The New York Times reports that the entertainment industry is depicting abortions at “record levels,” with academics confirming that abortion exposure on TV and in film has increased exponentially in 2019.
Feminist have been demanding Hollywood to display their battle against the pro-life movement. The New York Times managed to admit that Hollywood has already been moving in that direction, featuring storylines and characters who “unapologetically” discuss and support abortion.
“You’re definitely seeing more of the matter-of-fact ‘I am pregnant, I don’t want to be, I’m going to have an abortion,’” University of California professor Gretchen Sisson told the New York Times. “And it’s gone way up in 2019.”
Sisson works with the Advancing New Standards in Reproductive Health (ANSIRH) research group, tracking the number of shows and films that feature characters’ discussing abortion. Those instances have skyrocketed this year alone. Last year saw 18 instances of characters “having, disclosing, considering or mentioning abortions.” Figures in 2019 already surpass that.
“A little more than halfway through 2019, that figure was already at 21, and Sisson expects this year to match or outpace her tally from 2017, when the figure hit a high of 34,” the Times reported.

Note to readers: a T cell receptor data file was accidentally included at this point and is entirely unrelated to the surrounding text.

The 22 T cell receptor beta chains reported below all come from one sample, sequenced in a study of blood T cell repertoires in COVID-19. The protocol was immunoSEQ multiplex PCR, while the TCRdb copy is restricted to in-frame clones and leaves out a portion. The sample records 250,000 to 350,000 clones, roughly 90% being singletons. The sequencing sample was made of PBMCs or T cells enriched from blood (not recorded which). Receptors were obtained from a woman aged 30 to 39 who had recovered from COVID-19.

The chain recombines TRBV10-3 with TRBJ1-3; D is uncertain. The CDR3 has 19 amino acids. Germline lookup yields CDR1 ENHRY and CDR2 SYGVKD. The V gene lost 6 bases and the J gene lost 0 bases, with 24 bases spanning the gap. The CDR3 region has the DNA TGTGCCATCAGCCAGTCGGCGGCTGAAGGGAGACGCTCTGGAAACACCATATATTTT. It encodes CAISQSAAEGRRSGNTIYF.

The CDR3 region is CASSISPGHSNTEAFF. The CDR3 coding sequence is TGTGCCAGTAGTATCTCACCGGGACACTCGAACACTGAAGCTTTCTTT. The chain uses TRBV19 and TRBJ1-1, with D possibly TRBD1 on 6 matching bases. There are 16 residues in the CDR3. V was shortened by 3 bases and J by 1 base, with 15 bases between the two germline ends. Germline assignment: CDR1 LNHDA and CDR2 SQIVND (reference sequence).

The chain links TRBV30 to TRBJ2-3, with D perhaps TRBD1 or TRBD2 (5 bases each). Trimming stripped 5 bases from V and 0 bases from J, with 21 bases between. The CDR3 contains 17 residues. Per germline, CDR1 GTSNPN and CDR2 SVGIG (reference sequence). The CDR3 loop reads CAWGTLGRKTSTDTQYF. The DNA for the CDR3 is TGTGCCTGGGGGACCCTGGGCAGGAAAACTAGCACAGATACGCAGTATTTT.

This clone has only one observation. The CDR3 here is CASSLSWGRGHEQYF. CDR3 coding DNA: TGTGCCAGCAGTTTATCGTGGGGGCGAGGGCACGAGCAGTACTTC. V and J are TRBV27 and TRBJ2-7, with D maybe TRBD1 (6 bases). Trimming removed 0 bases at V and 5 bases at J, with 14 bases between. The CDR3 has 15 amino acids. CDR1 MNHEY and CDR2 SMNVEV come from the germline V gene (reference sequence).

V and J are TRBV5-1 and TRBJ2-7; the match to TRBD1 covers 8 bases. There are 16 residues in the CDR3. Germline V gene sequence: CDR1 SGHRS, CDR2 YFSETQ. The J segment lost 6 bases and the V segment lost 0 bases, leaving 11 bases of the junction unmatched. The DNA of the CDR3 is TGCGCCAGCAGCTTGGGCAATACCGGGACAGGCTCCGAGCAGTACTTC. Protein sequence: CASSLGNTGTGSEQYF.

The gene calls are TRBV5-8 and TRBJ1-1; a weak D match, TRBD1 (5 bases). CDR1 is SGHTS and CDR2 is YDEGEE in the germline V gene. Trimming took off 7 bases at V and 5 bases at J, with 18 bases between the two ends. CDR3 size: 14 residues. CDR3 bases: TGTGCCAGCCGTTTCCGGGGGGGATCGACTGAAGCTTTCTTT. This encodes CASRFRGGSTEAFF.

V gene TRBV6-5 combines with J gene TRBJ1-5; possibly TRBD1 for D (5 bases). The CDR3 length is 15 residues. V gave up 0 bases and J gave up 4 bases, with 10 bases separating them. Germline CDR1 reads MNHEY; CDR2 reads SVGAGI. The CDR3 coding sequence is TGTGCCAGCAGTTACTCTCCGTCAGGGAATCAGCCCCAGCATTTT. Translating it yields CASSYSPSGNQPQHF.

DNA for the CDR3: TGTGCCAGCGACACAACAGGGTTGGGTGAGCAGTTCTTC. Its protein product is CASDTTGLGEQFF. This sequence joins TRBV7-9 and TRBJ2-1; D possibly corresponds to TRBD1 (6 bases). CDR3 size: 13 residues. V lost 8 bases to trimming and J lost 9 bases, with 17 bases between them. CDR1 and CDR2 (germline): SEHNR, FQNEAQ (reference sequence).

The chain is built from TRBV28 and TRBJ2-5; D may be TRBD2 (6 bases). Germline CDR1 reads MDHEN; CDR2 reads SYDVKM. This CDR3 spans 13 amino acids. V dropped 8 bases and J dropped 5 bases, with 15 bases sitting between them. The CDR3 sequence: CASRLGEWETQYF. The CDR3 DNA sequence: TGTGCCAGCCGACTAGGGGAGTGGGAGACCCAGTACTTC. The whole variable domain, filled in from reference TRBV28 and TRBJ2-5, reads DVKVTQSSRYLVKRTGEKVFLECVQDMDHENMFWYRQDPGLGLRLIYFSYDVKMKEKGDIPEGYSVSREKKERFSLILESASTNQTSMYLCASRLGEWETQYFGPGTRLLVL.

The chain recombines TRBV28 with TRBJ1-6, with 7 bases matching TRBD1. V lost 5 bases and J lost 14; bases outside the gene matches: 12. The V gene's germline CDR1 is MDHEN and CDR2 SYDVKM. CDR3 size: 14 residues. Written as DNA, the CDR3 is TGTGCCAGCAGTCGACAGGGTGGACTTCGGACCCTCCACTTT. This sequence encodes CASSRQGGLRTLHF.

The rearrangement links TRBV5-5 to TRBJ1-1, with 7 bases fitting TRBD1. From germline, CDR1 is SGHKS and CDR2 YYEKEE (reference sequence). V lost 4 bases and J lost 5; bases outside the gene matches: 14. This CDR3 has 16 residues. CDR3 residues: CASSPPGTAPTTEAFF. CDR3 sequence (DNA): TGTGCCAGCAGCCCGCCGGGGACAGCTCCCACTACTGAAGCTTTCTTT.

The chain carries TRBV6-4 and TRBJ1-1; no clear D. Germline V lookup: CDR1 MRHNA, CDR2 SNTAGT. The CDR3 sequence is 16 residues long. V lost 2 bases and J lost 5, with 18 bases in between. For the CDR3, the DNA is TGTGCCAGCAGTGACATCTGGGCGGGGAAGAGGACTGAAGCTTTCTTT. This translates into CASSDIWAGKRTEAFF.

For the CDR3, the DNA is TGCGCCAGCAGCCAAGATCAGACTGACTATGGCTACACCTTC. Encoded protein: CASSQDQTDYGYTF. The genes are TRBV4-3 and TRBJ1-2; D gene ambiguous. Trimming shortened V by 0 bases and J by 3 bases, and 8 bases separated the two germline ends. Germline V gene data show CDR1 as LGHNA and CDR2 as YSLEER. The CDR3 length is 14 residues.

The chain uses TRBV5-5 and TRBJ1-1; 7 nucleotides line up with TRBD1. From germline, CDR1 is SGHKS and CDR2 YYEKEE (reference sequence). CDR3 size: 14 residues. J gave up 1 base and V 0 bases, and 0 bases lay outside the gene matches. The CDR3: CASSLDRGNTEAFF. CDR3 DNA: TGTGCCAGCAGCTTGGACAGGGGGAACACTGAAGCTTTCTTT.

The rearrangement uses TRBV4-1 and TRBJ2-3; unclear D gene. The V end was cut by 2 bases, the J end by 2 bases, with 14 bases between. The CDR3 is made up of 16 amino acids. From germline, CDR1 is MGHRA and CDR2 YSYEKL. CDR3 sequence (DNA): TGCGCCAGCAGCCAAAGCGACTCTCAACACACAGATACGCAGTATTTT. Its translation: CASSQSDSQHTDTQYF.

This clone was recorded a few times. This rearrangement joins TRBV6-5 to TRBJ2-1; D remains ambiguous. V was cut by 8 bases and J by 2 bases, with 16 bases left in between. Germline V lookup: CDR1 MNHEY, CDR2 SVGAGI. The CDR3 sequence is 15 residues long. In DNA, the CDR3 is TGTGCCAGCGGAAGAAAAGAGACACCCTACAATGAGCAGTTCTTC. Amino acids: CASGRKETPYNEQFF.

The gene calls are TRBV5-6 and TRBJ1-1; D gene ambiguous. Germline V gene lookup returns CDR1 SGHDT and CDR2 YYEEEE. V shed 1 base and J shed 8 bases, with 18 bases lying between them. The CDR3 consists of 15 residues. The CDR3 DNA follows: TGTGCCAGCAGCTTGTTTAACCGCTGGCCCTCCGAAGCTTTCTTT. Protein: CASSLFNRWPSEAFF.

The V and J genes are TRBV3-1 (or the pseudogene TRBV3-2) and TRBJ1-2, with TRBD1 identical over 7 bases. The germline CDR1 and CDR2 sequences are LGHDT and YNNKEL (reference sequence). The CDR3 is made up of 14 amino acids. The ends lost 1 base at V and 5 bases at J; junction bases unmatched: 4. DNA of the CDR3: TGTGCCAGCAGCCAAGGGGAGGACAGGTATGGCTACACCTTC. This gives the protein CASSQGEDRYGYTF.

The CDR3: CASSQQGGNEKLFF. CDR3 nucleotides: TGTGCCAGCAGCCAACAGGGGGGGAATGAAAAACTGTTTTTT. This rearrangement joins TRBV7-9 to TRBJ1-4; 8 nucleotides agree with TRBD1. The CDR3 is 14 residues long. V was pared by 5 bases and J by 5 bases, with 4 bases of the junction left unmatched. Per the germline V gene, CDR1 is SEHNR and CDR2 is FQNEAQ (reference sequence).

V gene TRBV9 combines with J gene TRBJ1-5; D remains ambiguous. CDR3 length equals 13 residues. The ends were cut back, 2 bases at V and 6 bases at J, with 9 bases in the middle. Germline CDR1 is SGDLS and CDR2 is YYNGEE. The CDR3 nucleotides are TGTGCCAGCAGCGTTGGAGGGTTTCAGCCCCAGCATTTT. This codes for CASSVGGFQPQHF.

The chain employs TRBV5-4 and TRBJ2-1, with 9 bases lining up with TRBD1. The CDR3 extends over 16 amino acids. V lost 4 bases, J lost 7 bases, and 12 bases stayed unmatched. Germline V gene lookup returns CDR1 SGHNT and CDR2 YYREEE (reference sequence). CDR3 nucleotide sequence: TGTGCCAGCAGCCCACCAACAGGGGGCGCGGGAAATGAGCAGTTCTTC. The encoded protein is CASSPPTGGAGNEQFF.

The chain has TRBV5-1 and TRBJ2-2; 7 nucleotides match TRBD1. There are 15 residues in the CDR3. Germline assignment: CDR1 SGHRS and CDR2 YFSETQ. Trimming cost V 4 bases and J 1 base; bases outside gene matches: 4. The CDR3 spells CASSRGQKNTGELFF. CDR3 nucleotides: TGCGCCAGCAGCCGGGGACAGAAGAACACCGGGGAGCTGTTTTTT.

So far, halfway through the year, nearly two dozen characters in streaming shows, movies and television have had or talked about having abortions, many unapologetically, a development that would have been unthinkable a decade ago — and one that has angered some abortion foes.
In the pilot for “Shrill,” Abby, the single millennial played by Aidy Bryant, professes to feel “powerful” after having terminated her unplanned pregnancy. On one of the final episodes of “Veep” Anna Chlumsky’s pregnant political aide lays into abortion opponents protesting outside a clinic, hollering, “I even prayed a little, and here I am.” On “She’s Gotta Have It,” the ambitious Clorinda, played by Margot Bingham, defends her decision to the baby’s father, saying anything she does with her body is her choice. Nine of the 11 people credited with writing those episodes were women.
The Times also noted the drastic adjustment in tone on abortion in modern shows, comparing it to how abortions were depicted in shows of decades past.
“Characters facing unplanned pregnancies then usually agonized about what to do or, if the show was set in the past, weighed back-alley procedures,” the Times wrote, contrasting it with modern characters making “decisions without deliberation” or hesitation.
Sisson also found that the number of abortion references increases as the pro-life movement continues to catch steam, which suggests that producers are directly responding to the current political climate and attempting to further shape perceptions based on the leftist views embraced by the majority of Hollywood.
A number of states – including Louisiana, Missouri, Alabama, Georgia, Ohio, Kentucky, and Mississippi – have pushed pro-life laws in recent months.